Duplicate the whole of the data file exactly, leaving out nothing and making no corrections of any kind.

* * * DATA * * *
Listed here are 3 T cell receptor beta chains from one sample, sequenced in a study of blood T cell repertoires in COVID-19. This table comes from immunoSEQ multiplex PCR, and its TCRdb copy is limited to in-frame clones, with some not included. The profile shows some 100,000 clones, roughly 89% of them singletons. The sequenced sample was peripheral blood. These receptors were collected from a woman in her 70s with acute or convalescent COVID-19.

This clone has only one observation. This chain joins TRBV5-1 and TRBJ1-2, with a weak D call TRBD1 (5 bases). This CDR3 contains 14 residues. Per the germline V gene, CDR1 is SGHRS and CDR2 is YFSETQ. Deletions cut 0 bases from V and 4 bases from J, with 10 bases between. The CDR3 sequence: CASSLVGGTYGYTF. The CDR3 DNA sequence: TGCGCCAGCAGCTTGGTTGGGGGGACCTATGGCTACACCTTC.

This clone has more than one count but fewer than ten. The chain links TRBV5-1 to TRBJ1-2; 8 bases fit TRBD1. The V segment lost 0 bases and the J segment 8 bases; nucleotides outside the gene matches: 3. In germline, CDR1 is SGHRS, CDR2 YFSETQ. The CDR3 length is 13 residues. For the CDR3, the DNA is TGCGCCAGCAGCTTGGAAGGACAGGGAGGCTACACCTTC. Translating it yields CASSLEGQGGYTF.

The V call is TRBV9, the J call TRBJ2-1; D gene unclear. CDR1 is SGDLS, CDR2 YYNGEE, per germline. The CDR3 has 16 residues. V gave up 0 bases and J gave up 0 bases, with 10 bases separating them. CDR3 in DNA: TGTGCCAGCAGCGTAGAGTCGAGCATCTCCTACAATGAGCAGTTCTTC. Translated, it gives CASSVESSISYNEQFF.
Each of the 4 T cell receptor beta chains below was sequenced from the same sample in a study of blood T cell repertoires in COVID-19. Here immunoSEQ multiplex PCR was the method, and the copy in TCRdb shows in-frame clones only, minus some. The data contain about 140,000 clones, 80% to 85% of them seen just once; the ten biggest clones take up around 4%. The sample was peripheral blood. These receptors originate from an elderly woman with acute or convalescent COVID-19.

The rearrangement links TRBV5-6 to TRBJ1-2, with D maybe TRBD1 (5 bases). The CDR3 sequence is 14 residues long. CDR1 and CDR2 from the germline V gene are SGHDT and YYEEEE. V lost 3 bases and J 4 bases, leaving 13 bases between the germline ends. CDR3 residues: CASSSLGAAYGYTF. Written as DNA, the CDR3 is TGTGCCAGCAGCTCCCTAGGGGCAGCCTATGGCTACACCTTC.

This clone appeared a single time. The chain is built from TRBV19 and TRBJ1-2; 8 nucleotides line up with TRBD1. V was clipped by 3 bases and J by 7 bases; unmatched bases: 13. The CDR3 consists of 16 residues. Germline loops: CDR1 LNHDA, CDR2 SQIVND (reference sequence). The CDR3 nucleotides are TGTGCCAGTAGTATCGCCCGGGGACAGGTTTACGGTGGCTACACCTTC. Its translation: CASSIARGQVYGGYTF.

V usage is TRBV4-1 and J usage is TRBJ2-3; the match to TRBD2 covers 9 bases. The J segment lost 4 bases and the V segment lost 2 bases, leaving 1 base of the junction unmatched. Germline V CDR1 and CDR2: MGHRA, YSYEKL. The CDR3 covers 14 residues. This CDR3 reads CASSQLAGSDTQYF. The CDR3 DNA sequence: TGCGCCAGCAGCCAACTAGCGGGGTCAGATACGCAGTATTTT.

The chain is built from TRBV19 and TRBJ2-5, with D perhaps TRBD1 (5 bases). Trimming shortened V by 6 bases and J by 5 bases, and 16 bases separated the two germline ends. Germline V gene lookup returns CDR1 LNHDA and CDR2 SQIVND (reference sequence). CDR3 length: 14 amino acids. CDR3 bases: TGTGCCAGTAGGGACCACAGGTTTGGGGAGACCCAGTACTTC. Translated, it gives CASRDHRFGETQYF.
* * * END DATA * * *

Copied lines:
Listed here are 3 T cell receptor beta chains from one sample, sequenced in a study of blood T cell repertoires in COVID-19. This table comes from immunoSEQ multiplex PCR, and its TCRdb copy is limited to in-frame clones, with some not included. The profile shows some 100,000 clones, roughly 89% of them singletons. The sequenced sample was peripheral blood. These receptors were collected from a woman in her 70s with acute or convalescent COVID-19.

This clone has only one observation. This chain joins TRBV5-1 and TRBJ1-2, with a weak D call TRBD1 (5 bases). This CDR3 contains 14 residues. Per the germline V gene, CDR1 is SGHRS and CDR2 is YFSETQ. Deletions cut 0 bases from V and 4 bases from J, with 10 bases between. The CDR3 sequence: CASSLVGGTYGYTF. The CDR3 DNA sequence: TGCGCCAGCAGCTTGGTTGGGGGGACCTATGGCTACACCTTC.

This clone has more than one count but fewer than ten. The chain links TRBV5-1 to TRBJ1-2; 8 bases fit TRBD1. The V segment lost 0 bases and the J segment 8 bases; nucleotides outside the gene matches: 3. In germline, CDR1 is SGHRS, CDR2 YFSETQ. The CDR3 length is 13 residues. For the CDR3, the DNA is TGCGCCAGCAGCTTGGAAGGACAGGGAGGCTACACCTTC. Translating it yields CASSLEGQGGYTF.

The V call is TRBV9, the J call TRBJ2-1; D gene unclear. CDR1 is SGDLS, CDR2 YYNGEE, per germline. The CDR3 has 16 residues. V gave up 0 bases and J gave up 0 bases, with 10 bases separating them. CDR3 in DNA: TGTGCCAGCAGCGTAGAGTCGAGCATCTCCTACAATGAGCAGTTCTTC. Translated, it gives CASSVESSISYNEQFF.
Each of the 4 T cell receptor beta chains below was sequenced from the same sample in a study of blood T cell repertoires in COVID-19. Here immunoSEQ multiplex PCR was the method, and the copy in TCRdb shows in-frame clones only, minus some. The data contain about 140,000 clones, 80% to 85% of them seen just once; the ten biggest clones take up around 4%. The sample was peripheral blood. These receptors originate from an elderly woman with acute or convalescent COVID-19.

The rearrangement links TRBV5-6 to TRBJ1-2, with D maybe TRBD1 (5 bases). The CDR3 sequence is 14 residues long. CDR1 and CDR2 from the germline V gene are SGHDT and YYEEEE. V lost 3 bases and J 4 bases, leaving 13 bases between the germline ends. CDR3 residues: CASSSLGAAYGYTF. Written as DNA, the CDR3 is TGTGCCAGCAGCTCCCTAGGGGCAGCCTATGGCTACACCTTC.

This clone appeared a single time. The chain is built from TRBV19 and TRBJ1-2; 8 nucleotides line up with TRBD1. V was clipped by 3 bases and J by 7 bases; unmatched bases: 13. The CDR3 consists of 16 residues. Germline loops: CDR1 LNHDA, CDR2 SQIVND (reference sequence). The CDR3 nucleotides are TGTGCCAGTAGTATCGCCCGGGGACAGGTTTACGGTGGCTACACCTTC. Its translation: CASSIARGQVYGGYTF.

V usage is TRBV4-1 and J usage is TRBJ2-3; the match to TRBD2 covers 9 bases. The J segment lost 4 bases and the V segment lost 2 bases, leaving 1 base of the junction unmatched. Germline V CDR1 and CDR2: MGHRA, YSYEKL. The CDR3 covers 14 residues. This CDR3 reads CASSQLAGSDTQYF. The CDR3 DNA sequence: TGCGCCAGCAGCCAACTAGCGGGGTCAGATACGCAGTATTTT.

The chain is built from TRBV19 and TRBJ2-5, with D perhaps TRBD1 (5 bases). Trimming shortened V by 6 bases and J by 5 bases, and 16 bases separated the two germline ends. Germline V gene lookup returns CDR1 LNHDA and CDR2 SQIVND (reference sequence). CDR3 length: 14 amino acids. CDR3 bases: TGTGCCAGTAGGGACCACAGGTTTGGGGAGACCCAGTACTTC. Translated, it gives CASRDHRFGETQYF.